Torbjrn C Pedersen, the globe-trotting Dane better known as Thor, has travelled to 194 countries without ever taking a flight! On a mission to go around the world without flying, Thors modes of transport have included container ships, shrimp trawlers, fishing boats, ferries, public buses and trains. I was on board a working ship in the Caribbeans. The captain didnt like me, so I had to sleep on the floor in the kitchen. It was greasy, laughs Thor, who is now nine countries short of completing his mission.
Thor, 41, a goodwill ambassador for the Danish Red Cross, set out on this surface adventure on October 10, 2013 at 10.10 am from Dybbl Mlle, Denmark and then I crossed into Germany, he says as part of a partly self-funded project Once Upon a Saga. However, the current COVID-19 pandemic chained this intrepid traveller down in Hong Kong.
His next stop was supposed to be the island of Palau. Nobody knows how long Ill be here for, says Thor over a video call from Hong Kong, adding, Hong Kong is the best place to be in. They have handled it well. We are free to walk about: cafs and shops were open. Cinemas and museums shut for a couple of weeks but are opening up now. The borders remain shut though. The container ships made a decision that non-essential people cannot come aboard and those on board cannot leave, he says.
His initial plan was to stay in Hong Kong for four days but now it has been 118 days. His next move depends on which country opens up its borders. For example, if New Zealand opens up, I will head there and then work my way across to the other places. And if the world goes back to normal tomorrow, it will still take him 10 months to complete the remaining route, which comprises Palau, Tuvalu, Vanuatu, Samoa, Tonga, New Zealand, Australia, the Maldives and Sri Lanka.
It has been hard not going home the last six-and-a-half years. Sometimes, it is very tempting to look at the airport and think my fiance is at home, and end this trip, go home, wear normal clothes, says Thor. But every time he wins the mental battle and pushes on with his mission. While 80% of the trip has been fairly straight forward, Thor says bureaucracy is always a challenge: visas, paper work and check points. He says, There is a big difference when you travel to a country by flight and without it. In the airport there is a high degree of security. It is much more difficult to cross the land borders. But it has all been worth it, he says, fondly recalling the New Years Eve of 2018 that he spent in Amritsar after his fiance flew down to join him. There were firecrackers above the Golden Temple, he says excitedly. He then went to Delhi to meet with the Red Cross (he has visited 189 Red Cross units across the globe) and Mumbai.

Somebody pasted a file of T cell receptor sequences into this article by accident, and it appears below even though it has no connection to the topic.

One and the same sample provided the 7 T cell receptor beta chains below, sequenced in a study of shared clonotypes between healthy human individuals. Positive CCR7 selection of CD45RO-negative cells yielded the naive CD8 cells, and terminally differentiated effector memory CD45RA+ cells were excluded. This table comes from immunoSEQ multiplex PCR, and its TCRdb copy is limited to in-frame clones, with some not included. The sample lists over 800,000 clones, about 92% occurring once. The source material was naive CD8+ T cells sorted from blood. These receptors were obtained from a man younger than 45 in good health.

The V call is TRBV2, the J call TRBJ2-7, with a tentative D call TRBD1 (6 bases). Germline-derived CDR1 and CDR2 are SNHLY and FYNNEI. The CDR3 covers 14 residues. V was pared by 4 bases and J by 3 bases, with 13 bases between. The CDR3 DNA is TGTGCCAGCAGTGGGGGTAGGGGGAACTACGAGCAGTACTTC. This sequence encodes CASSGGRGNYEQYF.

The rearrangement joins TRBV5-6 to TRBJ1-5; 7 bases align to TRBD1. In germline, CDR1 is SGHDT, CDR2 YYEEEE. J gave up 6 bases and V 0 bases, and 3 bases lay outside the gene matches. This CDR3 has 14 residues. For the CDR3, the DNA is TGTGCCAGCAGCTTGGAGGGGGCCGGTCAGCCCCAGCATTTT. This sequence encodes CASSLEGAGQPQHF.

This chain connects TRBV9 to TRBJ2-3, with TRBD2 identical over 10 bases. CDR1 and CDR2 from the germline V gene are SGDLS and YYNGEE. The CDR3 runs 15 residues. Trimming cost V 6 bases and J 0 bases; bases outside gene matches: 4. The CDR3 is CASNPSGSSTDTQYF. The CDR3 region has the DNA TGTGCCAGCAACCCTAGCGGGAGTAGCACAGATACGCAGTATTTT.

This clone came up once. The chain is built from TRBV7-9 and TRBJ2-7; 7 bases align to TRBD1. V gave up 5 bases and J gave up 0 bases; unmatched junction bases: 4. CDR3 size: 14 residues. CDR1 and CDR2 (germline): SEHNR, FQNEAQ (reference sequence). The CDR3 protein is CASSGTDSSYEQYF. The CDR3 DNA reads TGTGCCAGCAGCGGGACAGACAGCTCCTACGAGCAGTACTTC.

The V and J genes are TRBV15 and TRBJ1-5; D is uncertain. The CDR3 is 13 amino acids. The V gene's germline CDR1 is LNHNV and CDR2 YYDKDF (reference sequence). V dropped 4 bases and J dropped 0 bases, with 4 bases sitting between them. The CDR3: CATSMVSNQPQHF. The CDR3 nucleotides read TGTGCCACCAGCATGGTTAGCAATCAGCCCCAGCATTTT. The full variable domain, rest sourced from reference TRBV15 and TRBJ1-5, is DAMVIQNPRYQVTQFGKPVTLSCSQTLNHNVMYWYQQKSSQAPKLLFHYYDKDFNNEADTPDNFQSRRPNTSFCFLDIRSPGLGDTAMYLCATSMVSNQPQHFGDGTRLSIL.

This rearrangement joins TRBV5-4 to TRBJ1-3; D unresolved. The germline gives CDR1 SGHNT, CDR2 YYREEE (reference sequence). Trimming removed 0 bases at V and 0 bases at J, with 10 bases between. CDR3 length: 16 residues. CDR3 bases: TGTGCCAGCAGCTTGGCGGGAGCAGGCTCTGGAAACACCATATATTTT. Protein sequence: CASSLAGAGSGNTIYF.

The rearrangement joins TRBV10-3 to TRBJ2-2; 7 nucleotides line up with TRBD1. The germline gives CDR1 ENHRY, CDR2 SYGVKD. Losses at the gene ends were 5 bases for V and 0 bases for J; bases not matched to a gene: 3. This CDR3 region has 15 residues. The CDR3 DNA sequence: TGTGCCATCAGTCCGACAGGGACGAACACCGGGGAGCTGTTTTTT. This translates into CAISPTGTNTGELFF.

Thor has picked up new skills along the way. I know my capabilities, I am far more confident, but I am also humble because what I have accomplished is with the help of people, he says. He has also acquired a beard along the way, which is something he intends to gets rid of when his fiance visits next. People can look at my face and say how long its been since I have seen her, he laughs.
Thor is of the opinion that the people make a country interesting. Through this journey, he also wants to prove that as a foreigner, one can go to any country, meet good people, and feel safe. I have been travelling in public transport, eating at local food stalls and I am still alive. Nobody cut, stabbed or kidnapped me. People are just people. All over we are doing the same thing but in different ways. We care about barbecue, social media, selfies, we get stuck in traffic. We dont want war, terrorism, trouble. We just want to carve out a piece for ourselves and our family, he concludes.
Thor documents his journey at www.onceuponasaga.dk